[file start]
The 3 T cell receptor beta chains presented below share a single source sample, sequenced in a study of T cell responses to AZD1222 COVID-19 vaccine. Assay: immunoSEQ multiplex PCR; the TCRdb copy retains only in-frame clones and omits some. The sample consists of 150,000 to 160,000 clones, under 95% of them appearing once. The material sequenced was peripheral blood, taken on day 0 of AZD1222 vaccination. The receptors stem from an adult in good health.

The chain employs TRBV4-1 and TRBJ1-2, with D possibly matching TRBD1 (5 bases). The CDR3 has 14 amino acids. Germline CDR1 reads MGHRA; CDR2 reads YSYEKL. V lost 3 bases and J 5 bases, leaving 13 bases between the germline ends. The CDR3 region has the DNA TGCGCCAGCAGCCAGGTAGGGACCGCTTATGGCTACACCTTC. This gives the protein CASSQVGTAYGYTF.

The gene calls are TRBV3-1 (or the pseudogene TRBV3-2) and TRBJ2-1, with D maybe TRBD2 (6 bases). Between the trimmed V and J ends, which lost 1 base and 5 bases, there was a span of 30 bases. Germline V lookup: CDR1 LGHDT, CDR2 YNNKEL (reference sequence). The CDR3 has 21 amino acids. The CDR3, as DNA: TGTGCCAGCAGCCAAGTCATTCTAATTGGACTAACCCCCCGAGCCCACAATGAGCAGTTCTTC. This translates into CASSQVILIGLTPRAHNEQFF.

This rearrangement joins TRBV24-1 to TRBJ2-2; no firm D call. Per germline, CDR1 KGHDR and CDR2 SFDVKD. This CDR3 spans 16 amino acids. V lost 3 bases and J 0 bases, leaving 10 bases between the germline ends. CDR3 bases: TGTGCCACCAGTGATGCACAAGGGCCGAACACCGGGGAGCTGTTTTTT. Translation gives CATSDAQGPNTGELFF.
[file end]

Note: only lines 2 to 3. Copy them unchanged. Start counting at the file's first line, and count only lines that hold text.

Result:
The chain employs TRBV4-1 and TRBJ1-2, with D possibly matching TRBD1 (5 bases). The CDR3 has 14 amino acids. Germline CDR1 reads MGHRA; CDR2 reads YSYEKL. V lost 3 bases and J 5 bases, leaving 13 bases between the germline ends. The CDR3 region has the DNA TGCGCCAGCAGCCAGGTAGGGACCGCTTATGGCTACACCTTC. This gives the protein CASSQVGTAYGYTF.

The gene calls are TRBV3-1 (or the pseudogene TRBV3-2) and TRBJ2-1, with D maybe TRBD2 (6 bases). Between the trimmed V and J ends, which lost 1 base and 5 bases, there was a span of 30 bases. Germline V lookup: CDR1 LGHDT, CDR2 YNNKEL (reference sequence). The CDR3 has 21 amino acids. The CDR3, as DNA: TGTGCCAGCAGCCAAGTCATTCTAATTGGACTAACCCCCCGAGCCCACAATGAGCAGTTCTTC. This translates into CASSQVILIGLTPRAHNEQFF.